82 per cent Indian farmers want bio-fertilizers says study
excessive use of synthetic fertilizers in India is reducing soil fertility and affecting food production, said a joint study by non-profit Greenpeace and West Bengal's Visva Bharati university. The study was released on June 30.
Data quoted by the study said in the 1960s there was a 25-kg increase in grain production with each kilogramme increase in the use of fertilizers. In the early 1990s this yield response decreased to 17 kg; it declined to 8 kg in the late 1990s.
The report titled Subsidising Food Crisis said micro-nutrients in the soil is lost with overuse of common nitrogen fertilizers like urea that accounts for 82 per cent of the total fertilizers used in India.Eighty-two per cent of the farmers surveyed in seven large agricultural states in the country said they were ready to use bio-fertilizers if they are easily available and subsidized. The fertilizer subsidy as of now is Rs 1,20,000 crore as against Rs 60 crore in 1976-77.
"If India withdraws subsidies from synthetic fertilizers in a phased manner over five years, it will save Rs 12,000 billion," said co-researcher for the study, Reyes Tirado at the Greenpeace Research Centre in the University of Exeter, UK. She said if 40 per cent of that saving is invested in vermi-composting units it would be possible to shift to organic nitrogen fertilization.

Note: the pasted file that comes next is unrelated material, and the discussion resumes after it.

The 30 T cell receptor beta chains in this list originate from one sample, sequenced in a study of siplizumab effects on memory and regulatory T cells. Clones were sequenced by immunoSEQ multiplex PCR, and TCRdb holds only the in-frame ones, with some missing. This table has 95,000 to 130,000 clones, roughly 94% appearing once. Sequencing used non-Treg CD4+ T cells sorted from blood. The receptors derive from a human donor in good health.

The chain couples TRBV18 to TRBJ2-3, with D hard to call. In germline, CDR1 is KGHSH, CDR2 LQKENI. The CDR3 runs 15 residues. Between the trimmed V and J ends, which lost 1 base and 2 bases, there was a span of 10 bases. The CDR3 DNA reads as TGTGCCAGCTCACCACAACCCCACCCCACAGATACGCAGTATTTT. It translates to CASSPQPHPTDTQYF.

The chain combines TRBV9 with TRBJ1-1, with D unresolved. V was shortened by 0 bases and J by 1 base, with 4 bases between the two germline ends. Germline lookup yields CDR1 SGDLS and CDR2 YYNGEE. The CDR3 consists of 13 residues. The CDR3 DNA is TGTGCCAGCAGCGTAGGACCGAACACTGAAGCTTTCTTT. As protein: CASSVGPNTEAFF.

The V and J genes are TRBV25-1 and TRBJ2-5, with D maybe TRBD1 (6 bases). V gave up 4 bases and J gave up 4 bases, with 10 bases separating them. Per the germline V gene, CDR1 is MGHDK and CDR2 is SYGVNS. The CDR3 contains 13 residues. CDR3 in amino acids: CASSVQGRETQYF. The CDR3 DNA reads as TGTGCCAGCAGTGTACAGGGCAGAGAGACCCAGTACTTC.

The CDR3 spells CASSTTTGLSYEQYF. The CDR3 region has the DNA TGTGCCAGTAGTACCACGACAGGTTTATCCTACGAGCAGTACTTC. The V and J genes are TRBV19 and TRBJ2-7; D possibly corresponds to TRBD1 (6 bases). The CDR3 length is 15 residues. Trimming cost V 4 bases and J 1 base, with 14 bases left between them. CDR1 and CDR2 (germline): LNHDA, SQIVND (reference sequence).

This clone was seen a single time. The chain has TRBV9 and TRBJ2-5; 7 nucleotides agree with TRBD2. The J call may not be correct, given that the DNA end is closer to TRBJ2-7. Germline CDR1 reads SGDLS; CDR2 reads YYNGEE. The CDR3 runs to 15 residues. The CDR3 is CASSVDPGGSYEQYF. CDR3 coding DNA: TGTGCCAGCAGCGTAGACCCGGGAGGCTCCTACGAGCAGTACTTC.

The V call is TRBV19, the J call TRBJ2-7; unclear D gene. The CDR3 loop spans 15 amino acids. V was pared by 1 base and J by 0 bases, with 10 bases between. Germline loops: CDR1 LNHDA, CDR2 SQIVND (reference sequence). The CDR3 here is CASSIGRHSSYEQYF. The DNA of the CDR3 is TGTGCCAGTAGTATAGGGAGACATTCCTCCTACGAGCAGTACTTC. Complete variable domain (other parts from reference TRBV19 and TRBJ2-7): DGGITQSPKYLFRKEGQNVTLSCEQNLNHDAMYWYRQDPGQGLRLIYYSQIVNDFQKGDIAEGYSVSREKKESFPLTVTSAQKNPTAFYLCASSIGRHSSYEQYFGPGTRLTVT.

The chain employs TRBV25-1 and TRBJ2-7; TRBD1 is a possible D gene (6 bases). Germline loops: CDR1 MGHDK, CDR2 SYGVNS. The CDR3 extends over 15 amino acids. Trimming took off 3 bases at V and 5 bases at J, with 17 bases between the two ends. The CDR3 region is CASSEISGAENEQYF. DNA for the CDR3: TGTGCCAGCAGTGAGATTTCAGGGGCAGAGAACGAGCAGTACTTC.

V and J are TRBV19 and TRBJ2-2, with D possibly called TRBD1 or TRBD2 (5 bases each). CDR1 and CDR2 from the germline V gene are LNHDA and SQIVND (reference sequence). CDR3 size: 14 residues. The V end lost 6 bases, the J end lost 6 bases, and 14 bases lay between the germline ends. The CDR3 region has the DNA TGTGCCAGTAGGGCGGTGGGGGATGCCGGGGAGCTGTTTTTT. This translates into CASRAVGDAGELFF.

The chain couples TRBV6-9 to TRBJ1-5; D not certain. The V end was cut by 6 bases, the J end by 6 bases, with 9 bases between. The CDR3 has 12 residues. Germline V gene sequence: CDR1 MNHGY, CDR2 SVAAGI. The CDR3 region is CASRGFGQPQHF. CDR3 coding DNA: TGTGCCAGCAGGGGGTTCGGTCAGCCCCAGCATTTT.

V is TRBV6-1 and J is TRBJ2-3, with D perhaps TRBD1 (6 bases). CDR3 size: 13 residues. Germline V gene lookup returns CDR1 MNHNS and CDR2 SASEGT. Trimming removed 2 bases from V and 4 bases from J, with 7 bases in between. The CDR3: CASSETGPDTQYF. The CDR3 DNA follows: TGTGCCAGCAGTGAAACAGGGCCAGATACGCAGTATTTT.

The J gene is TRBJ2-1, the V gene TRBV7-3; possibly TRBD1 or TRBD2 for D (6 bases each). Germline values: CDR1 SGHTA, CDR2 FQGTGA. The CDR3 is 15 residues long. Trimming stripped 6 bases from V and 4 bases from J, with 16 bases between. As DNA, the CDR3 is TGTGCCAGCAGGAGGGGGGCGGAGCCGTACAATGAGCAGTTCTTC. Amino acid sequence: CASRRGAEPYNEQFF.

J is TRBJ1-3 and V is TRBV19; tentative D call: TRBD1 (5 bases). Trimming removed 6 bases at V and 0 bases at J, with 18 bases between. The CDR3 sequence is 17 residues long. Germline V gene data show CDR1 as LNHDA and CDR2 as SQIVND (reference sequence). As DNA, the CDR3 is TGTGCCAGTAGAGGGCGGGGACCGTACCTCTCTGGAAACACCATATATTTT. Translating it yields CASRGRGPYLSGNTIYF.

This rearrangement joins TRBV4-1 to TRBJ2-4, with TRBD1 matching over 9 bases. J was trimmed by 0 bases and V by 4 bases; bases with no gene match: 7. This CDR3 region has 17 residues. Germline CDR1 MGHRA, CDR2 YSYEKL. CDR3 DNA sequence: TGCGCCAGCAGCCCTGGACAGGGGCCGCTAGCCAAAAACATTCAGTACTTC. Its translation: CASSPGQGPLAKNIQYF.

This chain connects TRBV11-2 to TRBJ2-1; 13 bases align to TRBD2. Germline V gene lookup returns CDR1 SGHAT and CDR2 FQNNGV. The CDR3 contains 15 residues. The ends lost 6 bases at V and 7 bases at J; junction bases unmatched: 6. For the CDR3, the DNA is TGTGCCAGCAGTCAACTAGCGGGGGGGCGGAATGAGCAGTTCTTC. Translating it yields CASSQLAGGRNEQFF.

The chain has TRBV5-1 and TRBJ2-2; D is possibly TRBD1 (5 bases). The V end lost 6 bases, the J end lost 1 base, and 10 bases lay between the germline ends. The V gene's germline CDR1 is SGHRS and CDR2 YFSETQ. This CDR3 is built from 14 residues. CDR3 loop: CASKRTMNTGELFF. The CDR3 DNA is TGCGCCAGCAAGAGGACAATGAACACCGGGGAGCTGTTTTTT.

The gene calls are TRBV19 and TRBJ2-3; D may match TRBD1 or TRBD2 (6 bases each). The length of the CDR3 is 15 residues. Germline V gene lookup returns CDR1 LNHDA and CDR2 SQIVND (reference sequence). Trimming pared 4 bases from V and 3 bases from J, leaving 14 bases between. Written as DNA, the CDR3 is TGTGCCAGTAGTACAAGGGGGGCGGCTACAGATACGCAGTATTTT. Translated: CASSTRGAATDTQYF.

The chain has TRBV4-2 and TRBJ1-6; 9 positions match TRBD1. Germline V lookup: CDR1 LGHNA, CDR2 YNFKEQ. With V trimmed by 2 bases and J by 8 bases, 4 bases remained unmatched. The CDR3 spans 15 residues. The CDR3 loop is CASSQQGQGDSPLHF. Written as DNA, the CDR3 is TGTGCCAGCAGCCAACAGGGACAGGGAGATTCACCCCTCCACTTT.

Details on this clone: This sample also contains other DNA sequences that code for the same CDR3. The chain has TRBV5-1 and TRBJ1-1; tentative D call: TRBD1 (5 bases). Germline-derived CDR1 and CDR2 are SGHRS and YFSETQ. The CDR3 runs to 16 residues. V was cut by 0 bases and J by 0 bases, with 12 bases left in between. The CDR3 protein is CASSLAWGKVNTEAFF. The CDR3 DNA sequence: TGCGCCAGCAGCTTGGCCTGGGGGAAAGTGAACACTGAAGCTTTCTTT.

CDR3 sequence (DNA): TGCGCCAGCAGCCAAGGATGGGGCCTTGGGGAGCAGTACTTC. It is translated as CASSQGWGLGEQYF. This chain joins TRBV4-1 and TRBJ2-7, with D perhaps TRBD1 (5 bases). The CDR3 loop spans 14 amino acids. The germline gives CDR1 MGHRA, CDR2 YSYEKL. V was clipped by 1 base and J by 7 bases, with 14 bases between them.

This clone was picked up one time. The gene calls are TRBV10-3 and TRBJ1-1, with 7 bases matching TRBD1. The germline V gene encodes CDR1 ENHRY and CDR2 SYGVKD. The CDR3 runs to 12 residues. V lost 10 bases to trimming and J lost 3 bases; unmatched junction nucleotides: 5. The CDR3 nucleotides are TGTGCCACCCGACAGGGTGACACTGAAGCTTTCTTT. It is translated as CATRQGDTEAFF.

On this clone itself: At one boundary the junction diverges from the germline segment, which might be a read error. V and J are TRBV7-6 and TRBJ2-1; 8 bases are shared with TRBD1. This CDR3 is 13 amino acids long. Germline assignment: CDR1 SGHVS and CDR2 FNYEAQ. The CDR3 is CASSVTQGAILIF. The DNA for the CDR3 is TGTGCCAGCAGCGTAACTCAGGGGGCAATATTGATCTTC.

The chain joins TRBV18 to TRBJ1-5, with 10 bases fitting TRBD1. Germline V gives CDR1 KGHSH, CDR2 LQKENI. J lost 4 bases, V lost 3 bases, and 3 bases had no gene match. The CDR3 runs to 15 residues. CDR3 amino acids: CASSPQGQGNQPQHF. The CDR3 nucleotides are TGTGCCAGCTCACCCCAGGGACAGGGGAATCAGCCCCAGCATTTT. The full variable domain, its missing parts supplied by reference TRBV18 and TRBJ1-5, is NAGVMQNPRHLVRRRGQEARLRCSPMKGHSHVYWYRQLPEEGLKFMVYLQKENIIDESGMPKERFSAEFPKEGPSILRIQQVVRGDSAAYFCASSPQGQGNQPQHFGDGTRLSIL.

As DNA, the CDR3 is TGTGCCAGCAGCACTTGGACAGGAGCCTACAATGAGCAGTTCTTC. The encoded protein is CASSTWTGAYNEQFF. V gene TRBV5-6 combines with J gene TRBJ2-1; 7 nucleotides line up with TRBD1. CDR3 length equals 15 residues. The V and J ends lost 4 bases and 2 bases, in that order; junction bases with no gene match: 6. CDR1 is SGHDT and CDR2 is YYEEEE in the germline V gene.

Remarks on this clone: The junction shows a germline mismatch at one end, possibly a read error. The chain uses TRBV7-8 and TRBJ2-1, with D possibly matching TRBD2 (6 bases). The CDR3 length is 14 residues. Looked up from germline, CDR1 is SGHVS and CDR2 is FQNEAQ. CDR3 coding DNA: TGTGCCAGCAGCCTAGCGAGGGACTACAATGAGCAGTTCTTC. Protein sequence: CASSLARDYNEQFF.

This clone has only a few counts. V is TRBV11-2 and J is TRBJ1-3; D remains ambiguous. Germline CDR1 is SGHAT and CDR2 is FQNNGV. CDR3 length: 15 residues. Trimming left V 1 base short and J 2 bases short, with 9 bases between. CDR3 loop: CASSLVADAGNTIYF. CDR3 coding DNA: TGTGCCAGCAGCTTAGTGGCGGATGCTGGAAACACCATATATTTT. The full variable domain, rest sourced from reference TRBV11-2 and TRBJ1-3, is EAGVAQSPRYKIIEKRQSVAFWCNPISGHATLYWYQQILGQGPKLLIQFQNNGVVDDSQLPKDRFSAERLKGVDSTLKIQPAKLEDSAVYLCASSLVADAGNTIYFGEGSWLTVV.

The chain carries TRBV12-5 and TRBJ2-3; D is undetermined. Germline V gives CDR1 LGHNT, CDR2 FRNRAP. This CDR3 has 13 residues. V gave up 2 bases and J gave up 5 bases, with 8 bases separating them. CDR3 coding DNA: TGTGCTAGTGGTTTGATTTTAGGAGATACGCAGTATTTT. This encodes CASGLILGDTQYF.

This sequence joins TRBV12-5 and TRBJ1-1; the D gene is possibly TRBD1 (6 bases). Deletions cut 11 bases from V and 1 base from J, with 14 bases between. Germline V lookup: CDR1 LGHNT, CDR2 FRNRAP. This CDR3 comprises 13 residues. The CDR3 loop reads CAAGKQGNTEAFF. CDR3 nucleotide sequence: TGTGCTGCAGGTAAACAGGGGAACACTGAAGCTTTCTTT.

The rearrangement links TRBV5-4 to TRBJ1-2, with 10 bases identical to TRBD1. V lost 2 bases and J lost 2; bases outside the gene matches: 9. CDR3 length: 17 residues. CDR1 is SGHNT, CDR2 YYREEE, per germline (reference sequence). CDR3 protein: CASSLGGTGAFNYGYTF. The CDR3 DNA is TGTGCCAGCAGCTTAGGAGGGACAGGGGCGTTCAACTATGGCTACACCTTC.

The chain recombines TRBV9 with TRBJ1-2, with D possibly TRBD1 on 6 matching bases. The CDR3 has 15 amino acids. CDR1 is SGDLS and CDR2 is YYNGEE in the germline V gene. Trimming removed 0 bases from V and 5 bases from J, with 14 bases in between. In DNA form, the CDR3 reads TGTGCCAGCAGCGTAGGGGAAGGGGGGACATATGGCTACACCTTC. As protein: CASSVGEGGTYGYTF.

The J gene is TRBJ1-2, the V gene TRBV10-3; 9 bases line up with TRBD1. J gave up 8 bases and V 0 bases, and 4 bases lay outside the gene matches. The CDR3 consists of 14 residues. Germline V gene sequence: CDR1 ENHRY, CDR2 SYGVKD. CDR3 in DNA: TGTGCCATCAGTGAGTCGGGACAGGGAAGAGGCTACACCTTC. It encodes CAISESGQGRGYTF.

Yudhvir Singh, president of the Bharatiya Kisan Union said fertilizer subsidy should be given directly to the farmers who should decide what fertilizers to use. The fertilizer industry too does not want subsidies on synthetic fertilizers though for different reasons. "If our production cost is Rs 100 a kg, we have to sell at Rs 20. The balance payment comes from the government very late and we end up losing," said Satish Chandar, head of Fertilizer Association of India.
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